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Never make the bed by yourself

How many things are you doing by yourself that you shouldn’t be?

Here’s a simple example. If you can help it, don’t make your bed by yourself. Some things are worth getting help with. Putting up Christmas lights is another one. Adding one person can make it go five times faster.

What do you do by yourself that, if you were willing to ask for help, you could do faster and better?

I’m looking for more of those things in my life, now that the bed is made.

The hardest part of goals

Photo by Glenn Carstens-Peters on Unsplash

No goal is true until it is achieved. Every goal is a wish.

The choice you have in the next few days is whether you’re willing to lie to yourself until your lie becomes true. Are you willing to wish something were true enough to write it down?

The first step towards achieving your goals is to have the audacity to ignore your skepticism and write something down that isn’t yet true.

That’s brave. That’s the important first step. Without it you’ll never reach your goal.

For me, the hardest part of reaching goals is being brave enough to say what I want.


I was wrong. I need to rest.

Photo by Fabrice Villard on Unsplash

Never trust anyone who can’t admit they made a mistake.

I’m going to admit a mistake. I thought I should write on this site every day. I was wrong. Then I realized that in my life I’ve created a rhythm. Really I’m obeying a natural rhythm. It’s called resting.

Every natural thing requires rest in order to grow. It’s a law of nature. So in order to stay healthy and keep growing, I need to rest.

If you’re looking for a great book on this topic check out Wayne Muller’s book called Sabbath. He includes a wide range of religious traditions, practical thought and scientific evidence on why rest isn’t just a commandment, it’s also a great thing for anyone who wants to have a great life.

So I won’t be writing on this site on Sundays. Yes, I could schedule a post in advance but I like to write them each day. So this will be my last Sunday post.

I hope you liked it and I hope you had a restful Sunday. If you didn’t get Wayne’s book. It’s worth your time and money.


Why You Haven’t Done That Yet

Photo by Lukas Blazek on Unsplash

NOTE: I have not figured this out. I am figuring this out. 

How much do you have left to do? What incomplete or yet to be started tasks are nagging at you? 

If you don’t possess a God-given productivity gift then do yourself a favor. Never write down a task to be done without a time to do the task.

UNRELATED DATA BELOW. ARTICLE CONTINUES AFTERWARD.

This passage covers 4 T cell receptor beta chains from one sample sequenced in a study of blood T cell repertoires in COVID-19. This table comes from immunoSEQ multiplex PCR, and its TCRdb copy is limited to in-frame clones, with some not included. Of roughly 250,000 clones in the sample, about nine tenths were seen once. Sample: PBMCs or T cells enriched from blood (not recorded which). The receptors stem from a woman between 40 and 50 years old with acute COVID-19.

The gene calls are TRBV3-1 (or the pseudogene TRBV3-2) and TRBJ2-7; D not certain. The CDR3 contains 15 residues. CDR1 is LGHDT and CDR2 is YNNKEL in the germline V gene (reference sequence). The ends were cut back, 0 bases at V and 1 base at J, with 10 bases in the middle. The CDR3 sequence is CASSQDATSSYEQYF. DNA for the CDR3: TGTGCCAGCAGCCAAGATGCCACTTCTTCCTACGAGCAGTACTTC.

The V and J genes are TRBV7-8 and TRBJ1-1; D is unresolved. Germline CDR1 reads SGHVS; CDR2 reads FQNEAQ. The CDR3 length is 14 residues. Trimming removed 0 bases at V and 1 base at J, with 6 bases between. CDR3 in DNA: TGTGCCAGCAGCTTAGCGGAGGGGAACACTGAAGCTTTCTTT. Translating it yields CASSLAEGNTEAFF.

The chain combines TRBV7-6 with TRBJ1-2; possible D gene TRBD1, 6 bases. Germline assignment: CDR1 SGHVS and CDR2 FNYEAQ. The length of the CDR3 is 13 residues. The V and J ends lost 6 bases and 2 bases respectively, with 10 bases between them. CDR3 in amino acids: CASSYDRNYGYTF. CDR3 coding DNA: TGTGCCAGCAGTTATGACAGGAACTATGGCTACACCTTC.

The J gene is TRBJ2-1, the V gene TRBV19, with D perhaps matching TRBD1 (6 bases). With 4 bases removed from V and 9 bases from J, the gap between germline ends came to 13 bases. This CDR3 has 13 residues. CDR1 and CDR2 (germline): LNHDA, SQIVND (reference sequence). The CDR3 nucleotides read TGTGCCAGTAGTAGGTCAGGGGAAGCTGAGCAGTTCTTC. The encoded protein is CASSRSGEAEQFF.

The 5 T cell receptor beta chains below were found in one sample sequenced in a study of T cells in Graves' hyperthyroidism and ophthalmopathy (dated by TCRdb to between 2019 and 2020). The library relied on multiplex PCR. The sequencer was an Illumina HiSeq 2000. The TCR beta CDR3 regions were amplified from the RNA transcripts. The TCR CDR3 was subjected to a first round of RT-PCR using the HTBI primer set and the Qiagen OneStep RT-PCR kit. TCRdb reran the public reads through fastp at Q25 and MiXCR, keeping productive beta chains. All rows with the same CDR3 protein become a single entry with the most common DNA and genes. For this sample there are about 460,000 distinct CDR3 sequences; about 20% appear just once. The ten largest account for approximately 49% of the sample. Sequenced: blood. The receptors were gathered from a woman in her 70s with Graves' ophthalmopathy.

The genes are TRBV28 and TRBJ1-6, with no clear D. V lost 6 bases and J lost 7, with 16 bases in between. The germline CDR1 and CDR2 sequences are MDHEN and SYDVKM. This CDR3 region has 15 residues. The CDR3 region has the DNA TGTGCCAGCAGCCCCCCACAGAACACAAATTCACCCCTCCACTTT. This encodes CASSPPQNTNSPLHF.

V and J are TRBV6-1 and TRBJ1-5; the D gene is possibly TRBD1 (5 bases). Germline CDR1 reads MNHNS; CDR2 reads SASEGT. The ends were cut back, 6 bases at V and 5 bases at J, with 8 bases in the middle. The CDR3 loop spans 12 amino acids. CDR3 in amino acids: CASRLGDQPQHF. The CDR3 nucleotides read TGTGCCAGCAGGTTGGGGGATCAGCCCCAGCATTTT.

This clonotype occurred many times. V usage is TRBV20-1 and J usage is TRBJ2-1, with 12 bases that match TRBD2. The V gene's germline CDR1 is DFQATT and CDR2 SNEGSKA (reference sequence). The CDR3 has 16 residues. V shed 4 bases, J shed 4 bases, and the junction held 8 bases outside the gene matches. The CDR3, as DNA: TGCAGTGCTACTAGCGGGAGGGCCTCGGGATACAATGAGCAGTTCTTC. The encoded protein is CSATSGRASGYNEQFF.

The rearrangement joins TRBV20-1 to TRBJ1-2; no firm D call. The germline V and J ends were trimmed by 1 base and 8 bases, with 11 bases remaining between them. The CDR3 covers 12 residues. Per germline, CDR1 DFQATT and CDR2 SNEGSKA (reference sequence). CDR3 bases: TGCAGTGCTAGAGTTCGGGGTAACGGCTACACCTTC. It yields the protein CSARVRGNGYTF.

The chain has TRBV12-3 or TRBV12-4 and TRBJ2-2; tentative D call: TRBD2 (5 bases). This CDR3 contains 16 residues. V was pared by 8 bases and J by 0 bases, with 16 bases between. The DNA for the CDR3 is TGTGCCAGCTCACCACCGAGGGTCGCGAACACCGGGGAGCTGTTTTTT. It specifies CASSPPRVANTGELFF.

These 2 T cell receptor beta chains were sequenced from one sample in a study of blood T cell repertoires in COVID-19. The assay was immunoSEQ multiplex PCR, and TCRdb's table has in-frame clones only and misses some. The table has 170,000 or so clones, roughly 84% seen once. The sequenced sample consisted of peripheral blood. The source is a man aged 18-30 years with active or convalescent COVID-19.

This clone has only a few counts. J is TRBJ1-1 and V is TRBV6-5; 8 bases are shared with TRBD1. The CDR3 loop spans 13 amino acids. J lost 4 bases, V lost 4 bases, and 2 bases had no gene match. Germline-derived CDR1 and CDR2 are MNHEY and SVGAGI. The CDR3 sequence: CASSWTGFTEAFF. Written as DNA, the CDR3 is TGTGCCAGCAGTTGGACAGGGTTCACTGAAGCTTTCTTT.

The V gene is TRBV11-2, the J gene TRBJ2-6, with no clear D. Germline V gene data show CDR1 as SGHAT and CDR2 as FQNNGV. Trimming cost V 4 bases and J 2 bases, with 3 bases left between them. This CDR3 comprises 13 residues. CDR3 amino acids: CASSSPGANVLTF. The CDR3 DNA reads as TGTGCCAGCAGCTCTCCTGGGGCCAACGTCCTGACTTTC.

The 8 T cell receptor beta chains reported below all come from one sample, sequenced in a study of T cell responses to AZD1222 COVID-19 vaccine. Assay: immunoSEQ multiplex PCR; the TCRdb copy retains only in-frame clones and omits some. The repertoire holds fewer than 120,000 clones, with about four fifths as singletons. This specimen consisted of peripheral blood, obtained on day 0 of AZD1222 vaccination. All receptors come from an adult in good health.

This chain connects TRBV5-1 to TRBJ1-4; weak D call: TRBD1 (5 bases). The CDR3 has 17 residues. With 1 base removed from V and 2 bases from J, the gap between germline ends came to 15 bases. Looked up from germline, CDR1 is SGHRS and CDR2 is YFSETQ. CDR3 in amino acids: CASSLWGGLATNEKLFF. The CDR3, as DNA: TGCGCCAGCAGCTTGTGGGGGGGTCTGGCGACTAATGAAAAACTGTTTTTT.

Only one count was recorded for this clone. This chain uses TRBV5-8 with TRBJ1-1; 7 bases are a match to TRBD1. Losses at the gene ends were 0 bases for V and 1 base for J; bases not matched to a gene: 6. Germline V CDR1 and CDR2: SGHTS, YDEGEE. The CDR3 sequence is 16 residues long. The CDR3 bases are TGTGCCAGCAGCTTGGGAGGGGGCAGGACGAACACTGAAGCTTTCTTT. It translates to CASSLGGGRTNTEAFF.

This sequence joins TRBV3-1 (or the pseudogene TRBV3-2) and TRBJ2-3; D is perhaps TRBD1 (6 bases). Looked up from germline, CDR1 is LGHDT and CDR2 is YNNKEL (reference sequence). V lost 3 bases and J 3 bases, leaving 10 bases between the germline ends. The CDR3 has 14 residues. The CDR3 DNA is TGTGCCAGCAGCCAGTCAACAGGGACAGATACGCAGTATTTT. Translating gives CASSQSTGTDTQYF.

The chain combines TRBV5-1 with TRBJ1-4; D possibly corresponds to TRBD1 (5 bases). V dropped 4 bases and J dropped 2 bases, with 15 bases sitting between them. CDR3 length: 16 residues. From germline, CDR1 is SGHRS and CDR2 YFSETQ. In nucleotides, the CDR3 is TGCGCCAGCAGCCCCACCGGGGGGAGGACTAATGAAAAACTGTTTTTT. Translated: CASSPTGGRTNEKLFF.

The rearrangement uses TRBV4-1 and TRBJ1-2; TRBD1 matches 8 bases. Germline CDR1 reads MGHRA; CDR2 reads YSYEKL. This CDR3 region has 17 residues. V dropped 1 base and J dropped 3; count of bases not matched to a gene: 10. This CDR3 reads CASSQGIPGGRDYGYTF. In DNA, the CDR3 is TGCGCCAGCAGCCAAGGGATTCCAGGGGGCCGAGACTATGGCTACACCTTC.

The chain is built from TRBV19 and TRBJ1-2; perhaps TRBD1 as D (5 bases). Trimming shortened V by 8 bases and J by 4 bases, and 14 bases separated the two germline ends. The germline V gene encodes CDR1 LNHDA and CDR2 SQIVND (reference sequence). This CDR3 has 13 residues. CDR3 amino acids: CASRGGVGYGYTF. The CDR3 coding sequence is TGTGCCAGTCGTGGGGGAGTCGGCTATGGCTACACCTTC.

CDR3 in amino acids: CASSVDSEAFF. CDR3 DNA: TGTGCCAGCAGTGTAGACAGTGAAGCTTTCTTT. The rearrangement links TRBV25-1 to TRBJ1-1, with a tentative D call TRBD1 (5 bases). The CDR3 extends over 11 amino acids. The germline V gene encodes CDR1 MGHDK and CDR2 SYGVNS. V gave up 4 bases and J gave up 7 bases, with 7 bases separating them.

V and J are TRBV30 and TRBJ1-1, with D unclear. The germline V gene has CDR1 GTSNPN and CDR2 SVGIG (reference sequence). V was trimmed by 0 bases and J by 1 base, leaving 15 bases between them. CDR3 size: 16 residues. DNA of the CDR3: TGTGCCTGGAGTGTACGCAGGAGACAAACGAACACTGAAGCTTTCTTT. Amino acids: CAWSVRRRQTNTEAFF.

Tasks without times (deadlines) are regrets waiting to happen. 

Tasks without deadlines are regrets waiting to happen.

Do you start each day by writing down your future regrets? That’s what most to-do lists become. They’re seedlings of regret that are nurtured by our inability to say when we’re going to do the task.

So when you write down a task put it on your calendar.

If It’s Not On Your Calendar Let It Go

If it’s not on your calendar release yourself from the expectation that it’s going to be done anytime soon because it isn’t. 

We make time for the things that matter so if a task matters give it a time.

This works for lazy, undisciplined people and hyper-focused diligent people. That’s what some disciplined people told me.

What to do with should

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I should do a lot of things. So should you. 

But we do what we must. 

If I let the things that I must do go undone, the consequences eventually show up.

Should vs. Must

  • I should be more patient with my kids.
  • I must pay my mortgage.

  • I should exercise.
  • I must get out of bed every day.

  • I should write more often.
  • I must feed my kids.

  • I should have more in savings.
  • I must pay taxes.

What’s on your should and must list?

We all have our own list of should and musts. 

Should is a trap. Must is where change happens. 

Should is a guilt trip, and it’s optional. 

Make your shoulds, musts. 

  • I must be more patient with my kids.
  • I must exercise.
  • I must write more often.
  • I must have more in savings.

This is how I am changing my life, by turning shoulds into musts. 

When I do this I experience less regret, more traction, more clarity, and fewer negative consequences.

I should have done that a long time ago.

h/t to a friend who sent me a Tony Robbins audio that presented this idea. I don’t remember who the friend was, sorry.